# Explanation for a step in a proof of Hartshorne 'Algebraic Geometry'

In Hartshorne's 'Algebraic Geometry', the following proposition is proved (proposition 1.5):

In a noetherian topological space $X$, every nonempty closed subset $Y$ can be expressed as a finite union $Y = Y_1 \cup \ldots \cup Y_r$ of irreducible closed subsets $Y_i$...

(since my question is about this part of the property, I did not include the uniqueness part of this statement). He proves this as follows: he defines the subset $\mathcal{S}$ of subsets $Y$ of $X$ which do not satisfy this statement and argues that if this subset $\mathcal{S}$ is nonempty, then because of $X$ being a noetherian topological space, the set $\mathcal{S}$ contains a minimal element, say $Y$.

I do not see why this is true. Moreover, only the definition of 'noetherian topological space' has been introduced, so it must be something basic I guess...

The set $S$ is specified as the set of those nonempty closed subsets of $X$ such that ...

Assume $S$ is nonempty.

Thus, let $W_1$ be an element of $S$.

If $W_1$ is minimal, you're done.

If not there must be an element $W_2 \in S$ such that $W_2$ is a nonempty proper subset of $W_1$.

As before, if $W_2$ is minimal, you're done.

Continuing in the same way, then, since $X$ is Noetherian, the process can't go on forever, hence must terminate. The last $W_k$ must be a minimal element of $S$.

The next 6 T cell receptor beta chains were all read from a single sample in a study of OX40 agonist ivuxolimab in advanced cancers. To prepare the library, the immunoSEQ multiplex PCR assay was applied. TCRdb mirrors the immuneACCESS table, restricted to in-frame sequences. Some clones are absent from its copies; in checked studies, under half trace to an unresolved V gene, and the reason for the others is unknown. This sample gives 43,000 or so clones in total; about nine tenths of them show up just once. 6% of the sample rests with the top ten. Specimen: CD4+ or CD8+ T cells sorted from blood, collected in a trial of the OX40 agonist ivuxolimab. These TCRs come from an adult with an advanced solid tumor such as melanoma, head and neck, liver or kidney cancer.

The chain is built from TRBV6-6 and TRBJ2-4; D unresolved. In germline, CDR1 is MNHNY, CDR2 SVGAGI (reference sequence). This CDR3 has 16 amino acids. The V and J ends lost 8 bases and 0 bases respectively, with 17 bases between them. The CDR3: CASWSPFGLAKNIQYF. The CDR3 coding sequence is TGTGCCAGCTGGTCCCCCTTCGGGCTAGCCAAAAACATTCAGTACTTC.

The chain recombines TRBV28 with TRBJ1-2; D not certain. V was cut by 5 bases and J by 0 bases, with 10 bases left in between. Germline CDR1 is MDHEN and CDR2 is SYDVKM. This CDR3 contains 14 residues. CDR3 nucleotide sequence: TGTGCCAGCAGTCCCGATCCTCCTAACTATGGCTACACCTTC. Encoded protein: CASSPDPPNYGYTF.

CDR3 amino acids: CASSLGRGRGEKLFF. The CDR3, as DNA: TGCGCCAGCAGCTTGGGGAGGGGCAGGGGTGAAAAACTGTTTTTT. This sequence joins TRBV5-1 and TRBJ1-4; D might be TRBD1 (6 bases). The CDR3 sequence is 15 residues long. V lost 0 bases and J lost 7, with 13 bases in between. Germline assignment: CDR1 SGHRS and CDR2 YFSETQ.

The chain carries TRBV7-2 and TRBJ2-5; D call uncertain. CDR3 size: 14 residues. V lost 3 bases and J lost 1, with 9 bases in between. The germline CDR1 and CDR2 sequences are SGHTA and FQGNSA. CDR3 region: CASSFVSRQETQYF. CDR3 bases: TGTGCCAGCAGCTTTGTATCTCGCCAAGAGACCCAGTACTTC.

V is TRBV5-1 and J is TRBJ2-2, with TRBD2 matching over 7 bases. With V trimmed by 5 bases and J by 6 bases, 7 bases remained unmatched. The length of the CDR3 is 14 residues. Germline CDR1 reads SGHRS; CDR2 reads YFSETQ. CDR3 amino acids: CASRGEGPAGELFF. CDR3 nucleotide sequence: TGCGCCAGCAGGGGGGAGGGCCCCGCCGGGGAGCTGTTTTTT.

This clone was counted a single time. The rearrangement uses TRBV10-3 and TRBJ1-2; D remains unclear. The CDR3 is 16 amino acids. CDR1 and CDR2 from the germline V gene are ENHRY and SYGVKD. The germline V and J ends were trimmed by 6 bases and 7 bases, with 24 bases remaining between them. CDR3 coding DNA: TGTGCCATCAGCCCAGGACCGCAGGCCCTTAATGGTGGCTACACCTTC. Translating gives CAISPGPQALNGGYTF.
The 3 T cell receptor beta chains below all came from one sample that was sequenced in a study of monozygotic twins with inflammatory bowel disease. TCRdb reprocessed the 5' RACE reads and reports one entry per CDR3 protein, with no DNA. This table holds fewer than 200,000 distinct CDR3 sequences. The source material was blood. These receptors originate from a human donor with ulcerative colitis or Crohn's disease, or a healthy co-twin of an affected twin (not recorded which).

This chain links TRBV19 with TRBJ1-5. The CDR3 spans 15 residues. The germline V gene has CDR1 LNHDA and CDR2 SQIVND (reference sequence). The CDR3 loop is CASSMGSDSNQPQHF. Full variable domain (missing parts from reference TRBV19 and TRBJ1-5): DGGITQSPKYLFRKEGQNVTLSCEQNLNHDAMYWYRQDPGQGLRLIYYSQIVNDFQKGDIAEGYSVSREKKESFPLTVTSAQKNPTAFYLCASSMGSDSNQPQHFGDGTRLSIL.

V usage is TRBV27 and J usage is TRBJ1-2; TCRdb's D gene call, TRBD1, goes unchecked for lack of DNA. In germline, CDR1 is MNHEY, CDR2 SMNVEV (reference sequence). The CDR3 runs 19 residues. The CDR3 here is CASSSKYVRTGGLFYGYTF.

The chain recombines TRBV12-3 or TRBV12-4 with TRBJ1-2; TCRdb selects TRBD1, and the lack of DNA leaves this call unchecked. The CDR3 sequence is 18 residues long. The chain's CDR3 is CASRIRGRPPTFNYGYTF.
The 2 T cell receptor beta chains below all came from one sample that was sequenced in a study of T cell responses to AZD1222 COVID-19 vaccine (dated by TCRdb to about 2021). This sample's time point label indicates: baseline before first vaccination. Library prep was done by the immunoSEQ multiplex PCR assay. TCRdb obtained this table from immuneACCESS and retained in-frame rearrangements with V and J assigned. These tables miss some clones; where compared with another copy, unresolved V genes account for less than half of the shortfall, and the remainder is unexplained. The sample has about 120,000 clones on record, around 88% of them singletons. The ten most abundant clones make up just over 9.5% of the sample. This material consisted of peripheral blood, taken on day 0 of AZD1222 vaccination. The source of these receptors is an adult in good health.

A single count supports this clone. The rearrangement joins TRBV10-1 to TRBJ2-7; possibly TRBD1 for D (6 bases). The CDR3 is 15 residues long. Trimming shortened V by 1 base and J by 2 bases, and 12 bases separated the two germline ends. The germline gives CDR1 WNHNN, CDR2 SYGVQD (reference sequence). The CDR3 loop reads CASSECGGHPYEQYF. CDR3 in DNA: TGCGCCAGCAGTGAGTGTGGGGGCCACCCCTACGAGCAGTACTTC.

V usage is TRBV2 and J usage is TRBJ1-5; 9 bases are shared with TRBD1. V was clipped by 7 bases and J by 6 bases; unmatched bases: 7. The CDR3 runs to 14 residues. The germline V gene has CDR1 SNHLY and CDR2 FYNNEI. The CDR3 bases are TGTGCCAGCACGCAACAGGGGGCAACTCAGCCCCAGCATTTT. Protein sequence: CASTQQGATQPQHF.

• ah, I see! I have tried to do something similar, but then I got stuck on the fact that I could have that two sets are not necessarily contained in one another... but then the element would be minimal by definition. Thanks a lot! – Student Mar 18 '17 at 10:15

This is essentially equivalent to the following statement:

If $A$ is a ring TFAE:

1. Every ascending chain stabilizes.

2. Every nonempty collection of ideals contains a maximal element.

For example, the implication in question can be answered by considering the contrapositive. If there were no maximal element, then we could create an infinite chain that does not stabilize by taking the union of ideals.

To see the rest, let $Z(I_1) \supseteq Z(I_2),..$ must stabilize (just by inclusion reversal.) I've also answered a question here that shows that the Zariski topology is quasi-compact.)

The rest of the proof goes as follows: Let $\mathcal{A}$ be the collection of zariski closed sets that do not have a decomposition into irreducible ideals. Then there is a minimal element, say $Z$. If $Z$ were irreducible, then $Z \notin \mathcal{A}$ which is absurd. On the other hand, if $Z$ is irreducible, then it can be written as the disjoint union of two sets $Z_1, Z_2$, but by nimilaity, these are not in $\mathcal{A}$, so they have a decomposition and we are again done.

• Oh, okey, so I guess since the condition for a noetherian topological space uses descending chains, this is equivalent with every non empty collection having a minimal element then? – Student Mar 18 '17 at 10:13
• yes, :). I think it may be helpful to look at a proof for the zariski topology being "quasi-compact." I just linked it in my answer. – Andres Mejia Mar 18 '17 at 10:17
• Thanks for your answer :) the rest of the proof was clear to me and thanks for the extra link :) – Student Mar 18 '17 at 10:21
• No problem! Good luck :) – Andres Mejia Mar 18 '17 at 10:31